This article by Neil Olonoff discusses the conundrum that can be faced with the implementation of knowledge management tools that are supposed to make managing knowledge assets easier but which, in reality, can create more complicated workflows. Olonoff focuses particularly on SharePoint, which is the system we use in my institution. Olonoff argues that:
We call software a “tool,” even though you can’t turn a screw or lever a log with it. That’s how symbolic and abstract work has become. But the basic idea of a “tool” — a utility external to our minds and bodies — remains. It’s still something that’s supposed to make work easier. So this becomes a very useful heuristic for gauging the effectiveness of knowledge management methods, and, dare I say it, tools. When something demands more effort and time and expense than the way we did things earlier, i.e., before [the] introduction of the New Tool, then that utility is simply Not a Tool!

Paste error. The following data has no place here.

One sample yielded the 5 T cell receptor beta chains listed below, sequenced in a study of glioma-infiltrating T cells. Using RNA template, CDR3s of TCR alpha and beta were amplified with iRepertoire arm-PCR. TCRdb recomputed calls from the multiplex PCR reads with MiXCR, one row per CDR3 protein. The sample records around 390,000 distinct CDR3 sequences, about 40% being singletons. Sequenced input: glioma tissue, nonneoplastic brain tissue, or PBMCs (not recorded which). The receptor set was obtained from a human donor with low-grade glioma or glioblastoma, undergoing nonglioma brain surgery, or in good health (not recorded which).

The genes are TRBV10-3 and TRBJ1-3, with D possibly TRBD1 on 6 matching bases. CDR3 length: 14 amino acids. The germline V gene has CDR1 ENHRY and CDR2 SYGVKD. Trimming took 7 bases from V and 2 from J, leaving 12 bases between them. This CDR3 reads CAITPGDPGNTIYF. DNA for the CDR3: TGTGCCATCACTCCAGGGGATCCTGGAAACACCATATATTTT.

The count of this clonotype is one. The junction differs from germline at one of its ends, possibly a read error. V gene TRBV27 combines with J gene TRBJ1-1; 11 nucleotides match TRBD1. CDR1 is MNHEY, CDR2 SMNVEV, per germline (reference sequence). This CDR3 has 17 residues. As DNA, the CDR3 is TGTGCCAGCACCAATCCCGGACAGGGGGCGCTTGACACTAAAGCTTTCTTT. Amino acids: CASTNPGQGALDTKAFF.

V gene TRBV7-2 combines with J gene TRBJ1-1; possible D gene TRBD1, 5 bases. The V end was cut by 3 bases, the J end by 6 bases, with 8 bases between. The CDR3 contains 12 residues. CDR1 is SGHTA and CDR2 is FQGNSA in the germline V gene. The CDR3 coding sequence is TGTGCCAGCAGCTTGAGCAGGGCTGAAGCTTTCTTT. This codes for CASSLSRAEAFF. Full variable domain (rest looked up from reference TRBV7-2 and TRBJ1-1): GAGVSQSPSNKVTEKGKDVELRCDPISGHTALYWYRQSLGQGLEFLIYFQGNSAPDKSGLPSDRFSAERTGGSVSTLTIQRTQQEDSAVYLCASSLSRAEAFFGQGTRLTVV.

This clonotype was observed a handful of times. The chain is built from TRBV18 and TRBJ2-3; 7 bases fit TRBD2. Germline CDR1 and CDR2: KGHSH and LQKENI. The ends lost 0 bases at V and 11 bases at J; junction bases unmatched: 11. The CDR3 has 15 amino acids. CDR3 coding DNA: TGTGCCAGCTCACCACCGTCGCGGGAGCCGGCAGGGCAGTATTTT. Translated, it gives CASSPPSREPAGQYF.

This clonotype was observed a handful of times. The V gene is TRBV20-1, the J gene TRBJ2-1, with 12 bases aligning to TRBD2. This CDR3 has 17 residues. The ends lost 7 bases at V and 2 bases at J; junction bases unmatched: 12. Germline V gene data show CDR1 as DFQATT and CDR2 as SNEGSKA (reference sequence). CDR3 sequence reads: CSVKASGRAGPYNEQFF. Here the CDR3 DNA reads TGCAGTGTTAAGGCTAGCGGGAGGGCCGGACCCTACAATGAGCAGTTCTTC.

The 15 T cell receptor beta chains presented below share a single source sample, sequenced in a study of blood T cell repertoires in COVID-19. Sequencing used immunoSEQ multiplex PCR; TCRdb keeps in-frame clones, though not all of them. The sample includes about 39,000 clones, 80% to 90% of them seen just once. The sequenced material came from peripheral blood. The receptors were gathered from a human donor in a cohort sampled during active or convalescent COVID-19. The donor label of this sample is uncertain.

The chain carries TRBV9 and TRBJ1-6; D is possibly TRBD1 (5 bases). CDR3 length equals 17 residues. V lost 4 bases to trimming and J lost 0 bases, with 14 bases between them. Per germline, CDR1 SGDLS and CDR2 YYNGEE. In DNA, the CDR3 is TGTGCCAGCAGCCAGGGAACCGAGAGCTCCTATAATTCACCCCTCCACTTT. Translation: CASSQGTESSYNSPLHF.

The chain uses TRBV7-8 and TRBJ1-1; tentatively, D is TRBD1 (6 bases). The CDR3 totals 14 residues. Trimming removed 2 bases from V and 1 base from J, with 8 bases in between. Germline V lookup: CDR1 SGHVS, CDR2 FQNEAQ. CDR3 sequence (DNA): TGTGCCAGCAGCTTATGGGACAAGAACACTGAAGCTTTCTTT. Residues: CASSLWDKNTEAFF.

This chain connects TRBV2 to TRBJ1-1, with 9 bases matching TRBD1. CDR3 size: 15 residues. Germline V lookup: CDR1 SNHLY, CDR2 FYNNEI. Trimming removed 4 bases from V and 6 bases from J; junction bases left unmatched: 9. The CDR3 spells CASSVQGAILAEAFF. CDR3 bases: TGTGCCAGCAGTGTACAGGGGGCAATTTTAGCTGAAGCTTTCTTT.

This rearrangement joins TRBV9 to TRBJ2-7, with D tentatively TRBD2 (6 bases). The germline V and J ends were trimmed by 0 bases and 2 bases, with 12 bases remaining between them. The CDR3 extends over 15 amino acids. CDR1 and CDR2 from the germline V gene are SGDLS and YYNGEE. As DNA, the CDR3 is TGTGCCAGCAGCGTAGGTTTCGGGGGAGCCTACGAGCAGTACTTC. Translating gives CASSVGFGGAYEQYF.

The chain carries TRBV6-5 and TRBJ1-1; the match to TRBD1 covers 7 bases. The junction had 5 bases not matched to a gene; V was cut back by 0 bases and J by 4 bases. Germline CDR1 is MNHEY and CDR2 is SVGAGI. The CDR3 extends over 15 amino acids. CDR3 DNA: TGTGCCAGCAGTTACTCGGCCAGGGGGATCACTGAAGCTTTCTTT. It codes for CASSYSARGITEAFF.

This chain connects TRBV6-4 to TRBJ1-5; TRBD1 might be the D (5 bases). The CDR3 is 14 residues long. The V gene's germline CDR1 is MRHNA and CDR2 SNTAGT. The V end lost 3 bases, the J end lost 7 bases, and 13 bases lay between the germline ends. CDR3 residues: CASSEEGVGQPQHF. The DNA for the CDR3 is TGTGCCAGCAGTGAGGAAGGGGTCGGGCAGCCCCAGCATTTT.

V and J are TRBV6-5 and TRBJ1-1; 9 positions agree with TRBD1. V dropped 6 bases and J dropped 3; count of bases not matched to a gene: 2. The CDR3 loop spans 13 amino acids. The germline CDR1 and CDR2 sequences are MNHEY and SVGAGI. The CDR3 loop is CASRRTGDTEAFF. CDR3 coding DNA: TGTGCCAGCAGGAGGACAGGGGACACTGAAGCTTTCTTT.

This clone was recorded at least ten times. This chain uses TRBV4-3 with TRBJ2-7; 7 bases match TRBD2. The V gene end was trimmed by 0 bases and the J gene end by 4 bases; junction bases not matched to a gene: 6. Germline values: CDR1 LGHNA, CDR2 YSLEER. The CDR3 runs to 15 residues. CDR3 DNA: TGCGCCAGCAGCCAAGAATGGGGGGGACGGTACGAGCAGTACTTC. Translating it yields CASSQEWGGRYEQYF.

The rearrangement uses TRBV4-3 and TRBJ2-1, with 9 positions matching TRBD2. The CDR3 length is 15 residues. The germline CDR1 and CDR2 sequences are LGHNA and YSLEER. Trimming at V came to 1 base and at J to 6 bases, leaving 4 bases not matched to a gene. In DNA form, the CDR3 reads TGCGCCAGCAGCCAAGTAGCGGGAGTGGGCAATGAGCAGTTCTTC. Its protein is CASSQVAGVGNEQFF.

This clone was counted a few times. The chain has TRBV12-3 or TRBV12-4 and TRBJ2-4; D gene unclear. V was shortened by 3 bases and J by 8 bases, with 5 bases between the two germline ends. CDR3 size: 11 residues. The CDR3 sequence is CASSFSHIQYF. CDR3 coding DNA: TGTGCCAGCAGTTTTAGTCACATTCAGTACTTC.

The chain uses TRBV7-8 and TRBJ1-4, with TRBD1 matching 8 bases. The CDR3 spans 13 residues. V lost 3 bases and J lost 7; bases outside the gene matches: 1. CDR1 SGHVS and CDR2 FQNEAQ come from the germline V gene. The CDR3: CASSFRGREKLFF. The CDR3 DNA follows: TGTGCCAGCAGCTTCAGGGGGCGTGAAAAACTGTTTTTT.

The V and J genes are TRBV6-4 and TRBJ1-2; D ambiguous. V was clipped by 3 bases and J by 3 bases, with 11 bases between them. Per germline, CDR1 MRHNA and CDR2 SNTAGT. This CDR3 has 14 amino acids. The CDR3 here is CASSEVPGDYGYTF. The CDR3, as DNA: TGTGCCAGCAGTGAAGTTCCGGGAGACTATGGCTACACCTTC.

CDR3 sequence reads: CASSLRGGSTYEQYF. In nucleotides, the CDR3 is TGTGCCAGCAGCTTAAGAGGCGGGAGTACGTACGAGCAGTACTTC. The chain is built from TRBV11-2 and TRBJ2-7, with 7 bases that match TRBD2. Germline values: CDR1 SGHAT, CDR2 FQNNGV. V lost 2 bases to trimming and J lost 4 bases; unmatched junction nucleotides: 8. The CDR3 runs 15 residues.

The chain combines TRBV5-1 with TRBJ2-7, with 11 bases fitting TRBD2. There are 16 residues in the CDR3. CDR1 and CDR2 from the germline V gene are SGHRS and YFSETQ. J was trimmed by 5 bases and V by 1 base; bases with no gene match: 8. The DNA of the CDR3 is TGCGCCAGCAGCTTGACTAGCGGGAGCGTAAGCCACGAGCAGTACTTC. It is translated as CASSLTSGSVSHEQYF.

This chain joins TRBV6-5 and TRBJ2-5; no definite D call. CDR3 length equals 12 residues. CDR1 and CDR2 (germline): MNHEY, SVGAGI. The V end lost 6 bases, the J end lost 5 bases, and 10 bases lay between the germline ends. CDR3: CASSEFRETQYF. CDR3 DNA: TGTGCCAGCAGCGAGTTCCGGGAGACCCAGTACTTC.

Certainly, in the case of my institution, the roll out of SharePoint has not been what I would call particularly successful. Many units do not have a SharePont site, even though the institution adopted the software three years ago. I’m always a little leery when implementation and maintenance of knowledge management software resides primarily in the hands of information technology departments, who might not have sufficient understanding of how to manage knowledge assets, implement proper metadata, ensure proper flow of records, maintain retention schedules, and so forth. I have encountered a fair degree of resistance to using SharePoint amongst colleagues because, to quote Olonoff, the new tool doesn’t meet the basic definition of a tool. It makes them work harder.